I have now been in Japan for 5 days and am beginning to formulate my thoughts about what I have seen and what I have learnt.
Firstly I would say that if the Japanese Local Government Centre offer you the chance to visit Japan you should accept whether you are an officer or a Councillor. Visiting a culture which is very different from your own is mentally challenging and can lead you to think about what you do more than visiting a nearby council or another western European country. Of course they do all of the things that we do. They have to keep the streets clean, make sure that the school,s are run etc. etc. etc. BUT they do it from a very different culture and a very different baseline.
In many ways the challenges are so similar. What I have found as I have travelled the world is that the problems facing all developed democracy are very similar. They face the world of austerity. Many of the certainties which governed our live prior to 2007 are shattered. We all over borrowed and over spent. We must pay the price and governments must we do so but ensuring at the same time that our poorest citizens do not pay a greater price than anyone else.
Put simply Japan is running out of people. It has a rapidly ageing population with the birth rate declining but the longevity rising. Japan within a few years will not be able to afford the health and social care needed by its 65+ aged population. And that is before you pay the costs of pensions.
In the UK are problems are being eased by immigration both from Eastern Europe and the Commonwealth. That immigration will provide us with the workforce that will, in future, pay the costs of dating for the elderly through their taxation. Japan, as yet, has no such remedy. Many people have been staring at the group of 10 of us as we went through this large provincial city. We were clearly just about the only foreigners in town. Just think that in central London you can walk past the former citizens of 100+ countries in our city centre? Even in Liverpool you might pass the former citizens of 40//50. In Tokyo you might just pass the citizens of thee countries. Japan is mostly composed of Japanese people. Immigration is very rare and there is a cohesive society which is remorselessly in decline. Either the Japanese need to have more children or they need to import more people otherwise Japan will inevitably decline as an international country and it’s ageing citizens will be seriously left without services. There is no sign that the politicians are up to this necessary debate. They all seem to be Nigel Farrages!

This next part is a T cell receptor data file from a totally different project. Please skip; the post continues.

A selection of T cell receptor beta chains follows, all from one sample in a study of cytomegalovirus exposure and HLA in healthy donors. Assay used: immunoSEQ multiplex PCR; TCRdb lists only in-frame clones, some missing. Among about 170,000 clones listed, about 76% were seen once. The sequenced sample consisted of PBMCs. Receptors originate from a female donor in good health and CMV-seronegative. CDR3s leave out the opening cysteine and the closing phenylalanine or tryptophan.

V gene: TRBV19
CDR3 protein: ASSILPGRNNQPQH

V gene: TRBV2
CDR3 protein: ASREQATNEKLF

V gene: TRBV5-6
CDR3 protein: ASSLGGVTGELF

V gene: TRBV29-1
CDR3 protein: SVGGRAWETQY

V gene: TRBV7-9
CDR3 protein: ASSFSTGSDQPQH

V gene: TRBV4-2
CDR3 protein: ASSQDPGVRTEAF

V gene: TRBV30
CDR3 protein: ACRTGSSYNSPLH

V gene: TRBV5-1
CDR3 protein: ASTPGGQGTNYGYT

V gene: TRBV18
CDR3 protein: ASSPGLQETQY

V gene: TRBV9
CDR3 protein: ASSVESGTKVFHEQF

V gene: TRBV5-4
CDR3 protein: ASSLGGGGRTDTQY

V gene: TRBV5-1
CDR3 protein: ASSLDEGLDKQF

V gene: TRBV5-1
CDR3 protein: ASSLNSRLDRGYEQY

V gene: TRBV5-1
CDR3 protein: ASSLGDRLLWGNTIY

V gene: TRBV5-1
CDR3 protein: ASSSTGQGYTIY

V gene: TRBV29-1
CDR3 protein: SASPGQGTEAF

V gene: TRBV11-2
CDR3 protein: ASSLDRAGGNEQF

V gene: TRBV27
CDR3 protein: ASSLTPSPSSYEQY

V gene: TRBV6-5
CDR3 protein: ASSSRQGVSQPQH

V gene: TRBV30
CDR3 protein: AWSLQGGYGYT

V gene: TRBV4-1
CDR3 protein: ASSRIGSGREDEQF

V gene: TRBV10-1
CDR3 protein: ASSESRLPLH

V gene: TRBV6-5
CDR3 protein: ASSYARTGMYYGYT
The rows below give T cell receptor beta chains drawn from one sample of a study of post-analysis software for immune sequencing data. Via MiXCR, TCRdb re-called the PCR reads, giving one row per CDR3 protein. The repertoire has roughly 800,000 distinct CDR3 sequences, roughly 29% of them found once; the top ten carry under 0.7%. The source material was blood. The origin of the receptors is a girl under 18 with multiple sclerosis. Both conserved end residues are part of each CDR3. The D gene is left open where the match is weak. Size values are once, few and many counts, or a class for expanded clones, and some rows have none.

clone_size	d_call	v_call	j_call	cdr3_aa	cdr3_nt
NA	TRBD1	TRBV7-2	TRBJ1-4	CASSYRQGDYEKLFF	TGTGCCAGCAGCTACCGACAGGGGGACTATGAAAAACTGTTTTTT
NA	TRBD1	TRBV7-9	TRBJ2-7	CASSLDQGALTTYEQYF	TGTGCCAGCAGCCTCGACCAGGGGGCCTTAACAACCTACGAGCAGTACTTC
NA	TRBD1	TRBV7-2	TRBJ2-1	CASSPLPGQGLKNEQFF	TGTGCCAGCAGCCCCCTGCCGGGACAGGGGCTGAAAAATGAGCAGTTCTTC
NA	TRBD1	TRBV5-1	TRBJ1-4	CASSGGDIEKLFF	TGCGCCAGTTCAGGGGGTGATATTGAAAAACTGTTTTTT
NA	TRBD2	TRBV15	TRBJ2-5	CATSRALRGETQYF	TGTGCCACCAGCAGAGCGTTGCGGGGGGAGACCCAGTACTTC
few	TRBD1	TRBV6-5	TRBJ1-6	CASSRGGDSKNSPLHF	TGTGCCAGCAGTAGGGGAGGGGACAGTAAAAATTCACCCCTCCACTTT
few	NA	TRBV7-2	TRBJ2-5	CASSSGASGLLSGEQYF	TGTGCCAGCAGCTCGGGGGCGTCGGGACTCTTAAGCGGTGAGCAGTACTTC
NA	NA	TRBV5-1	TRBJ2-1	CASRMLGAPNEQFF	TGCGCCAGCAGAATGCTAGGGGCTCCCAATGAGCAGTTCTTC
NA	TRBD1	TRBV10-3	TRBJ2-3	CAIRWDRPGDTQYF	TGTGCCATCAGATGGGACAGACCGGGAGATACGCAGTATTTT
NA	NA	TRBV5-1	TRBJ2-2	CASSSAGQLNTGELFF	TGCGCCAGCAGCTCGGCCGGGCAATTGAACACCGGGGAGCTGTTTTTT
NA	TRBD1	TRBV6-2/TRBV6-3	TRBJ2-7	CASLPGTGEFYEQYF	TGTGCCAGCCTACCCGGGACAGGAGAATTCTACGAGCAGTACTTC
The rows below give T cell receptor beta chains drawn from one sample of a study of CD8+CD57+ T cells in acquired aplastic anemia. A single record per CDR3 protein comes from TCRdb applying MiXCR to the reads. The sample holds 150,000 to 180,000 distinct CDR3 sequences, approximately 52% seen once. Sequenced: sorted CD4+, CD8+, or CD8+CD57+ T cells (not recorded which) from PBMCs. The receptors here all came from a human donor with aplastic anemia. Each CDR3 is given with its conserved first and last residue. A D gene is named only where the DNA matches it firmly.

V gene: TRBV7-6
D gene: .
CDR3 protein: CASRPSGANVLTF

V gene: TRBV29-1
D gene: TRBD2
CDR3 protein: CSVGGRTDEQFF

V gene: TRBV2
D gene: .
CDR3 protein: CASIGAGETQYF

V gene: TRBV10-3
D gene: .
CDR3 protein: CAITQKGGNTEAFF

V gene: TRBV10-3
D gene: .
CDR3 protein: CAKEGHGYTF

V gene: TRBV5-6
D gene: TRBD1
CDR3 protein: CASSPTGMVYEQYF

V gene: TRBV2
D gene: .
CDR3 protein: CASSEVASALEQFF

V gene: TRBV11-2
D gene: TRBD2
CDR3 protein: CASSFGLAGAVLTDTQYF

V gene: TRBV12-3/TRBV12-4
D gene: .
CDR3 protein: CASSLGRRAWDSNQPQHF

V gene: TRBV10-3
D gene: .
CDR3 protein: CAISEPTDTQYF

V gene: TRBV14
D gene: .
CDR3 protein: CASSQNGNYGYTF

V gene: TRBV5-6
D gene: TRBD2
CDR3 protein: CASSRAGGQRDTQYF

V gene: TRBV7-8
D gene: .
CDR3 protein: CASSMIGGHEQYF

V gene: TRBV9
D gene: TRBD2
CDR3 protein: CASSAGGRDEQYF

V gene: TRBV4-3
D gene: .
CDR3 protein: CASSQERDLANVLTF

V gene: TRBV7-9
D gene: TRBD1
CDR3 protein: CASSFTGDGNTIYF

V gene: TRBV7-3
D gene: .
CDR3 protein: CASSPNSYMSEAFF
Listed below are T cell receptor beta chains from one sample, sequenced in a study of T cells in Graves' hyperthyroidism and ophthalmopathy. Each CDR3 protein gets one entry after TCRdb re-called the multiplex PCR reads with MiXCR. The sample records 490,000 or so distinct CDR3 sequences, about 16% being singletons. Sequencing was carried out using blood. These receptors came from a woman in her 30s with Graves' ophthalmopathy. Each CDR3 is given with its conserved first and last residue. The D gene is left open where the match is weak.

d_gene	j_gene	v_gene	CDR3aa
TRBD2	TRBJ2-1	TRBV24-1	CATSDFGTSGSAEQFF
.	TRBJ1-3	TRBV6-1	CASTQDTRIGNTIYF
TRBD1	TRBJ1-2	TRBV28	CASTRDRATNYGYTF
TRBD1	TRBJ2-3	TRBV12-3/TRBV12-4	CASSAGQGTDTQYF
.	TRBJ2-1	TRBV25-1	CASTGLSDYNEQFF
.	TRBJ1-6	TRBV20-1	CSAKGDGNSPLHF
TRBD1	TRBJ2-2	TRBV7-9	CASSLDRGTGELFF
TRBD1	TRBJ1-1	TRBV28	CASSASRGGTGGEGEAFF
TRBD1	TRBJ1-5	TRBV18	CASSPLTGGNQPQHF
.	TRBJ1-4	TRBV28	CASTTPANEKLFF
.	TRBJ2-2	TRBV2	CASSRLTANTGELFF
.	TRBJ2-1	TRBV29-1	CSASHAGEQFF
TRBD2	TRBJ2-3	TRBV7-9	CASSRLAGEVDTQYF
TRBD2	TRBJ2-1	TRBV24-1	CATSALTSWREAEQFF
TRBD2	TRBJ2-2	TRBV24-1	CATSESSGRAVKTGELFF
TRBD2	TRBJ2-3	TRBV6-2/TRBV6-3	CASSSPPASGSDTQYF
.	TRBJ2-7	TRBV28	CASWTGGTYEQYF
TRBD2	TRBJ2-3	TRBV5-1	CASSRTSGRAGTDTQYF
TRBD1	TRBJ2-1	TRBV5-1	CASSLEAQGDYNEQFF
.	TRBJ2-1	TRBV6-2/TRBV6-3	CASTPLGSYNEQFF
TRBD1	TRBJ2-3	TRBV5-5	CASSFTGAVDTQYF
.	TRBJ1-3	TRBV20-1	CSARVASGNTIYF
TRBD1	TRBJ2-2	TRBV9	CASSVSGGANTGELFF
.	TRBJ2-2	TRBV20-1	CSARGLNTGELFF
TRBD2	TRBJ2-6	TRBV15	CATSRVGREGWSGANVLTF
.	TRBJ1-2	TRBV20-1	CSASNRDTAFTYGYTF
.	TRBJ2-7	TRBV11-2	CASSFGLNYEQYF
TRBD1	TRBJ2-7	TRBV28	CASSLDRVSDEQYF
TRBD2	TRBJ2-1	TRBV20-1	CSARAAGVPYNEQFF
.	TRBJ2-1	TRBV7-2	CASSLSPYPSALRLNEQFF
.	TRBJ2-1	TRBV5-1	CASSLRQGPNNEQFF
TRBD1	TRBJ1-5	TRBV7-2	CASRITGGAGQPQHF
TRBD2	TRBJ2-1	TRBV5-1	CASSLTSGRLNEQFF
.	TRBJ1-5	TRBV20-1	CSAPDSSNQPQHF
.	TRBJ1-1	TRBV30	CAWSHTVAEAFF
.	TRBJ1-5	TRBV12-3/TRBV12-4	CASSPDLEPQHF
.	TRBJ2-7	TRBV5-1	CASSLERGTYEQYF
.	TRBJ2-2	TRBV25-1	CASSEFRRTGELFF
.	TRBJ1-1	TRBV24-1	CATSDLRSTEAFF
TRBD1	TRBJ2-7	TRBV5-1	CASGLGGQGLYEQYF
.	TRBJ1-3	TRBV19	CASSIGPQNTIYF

But the people of Japan are great. In Kumamoto tonight I have been stopped 6 times by local people who were concerned that I was lost. They were genuinely concerned for my welfare. Everywhere we have been the people have been polite not only to us but each other. The streets are clean, safe and well managed because that is the way people behave and not just because that is what councils or governments are trying to do.
They genuinely love their culture and are proud to be Japanese but not in an aggressive jingoistic way. They are at ease with themselves but ONLY have about 100 years of outgoing international history and for much of that they were on a ‘different side’ to those countries like our own who are their natural allies. They don’t appear to be very confident in dealing with the outside world.
I feel very safe, secure and comfortable here. I believe that I am in a Country with whom my Country could do business. I feel that there are many opportunities for our Countries to work together and will make some suggestions about that when we meet tomorrow and when I blog at some time in the not too distant future.
In the meantime two thoughts:
One is that Japanese TV seems diabolically bad. It may be that I just cannot work the remote to find something worth watching but what I have seen is dire.
Second is that the Japanese culture is very hierarchical and not really open to challenge from within. As I will discuss in greater detail the public sector is not very technologically advanced although much of the technology and hardware that we use in the public sector in the UK originates in Japan.
One thing that really attracts me is the the respect shown I Japan for elders. But those that know me might say that such a view is merely self interest!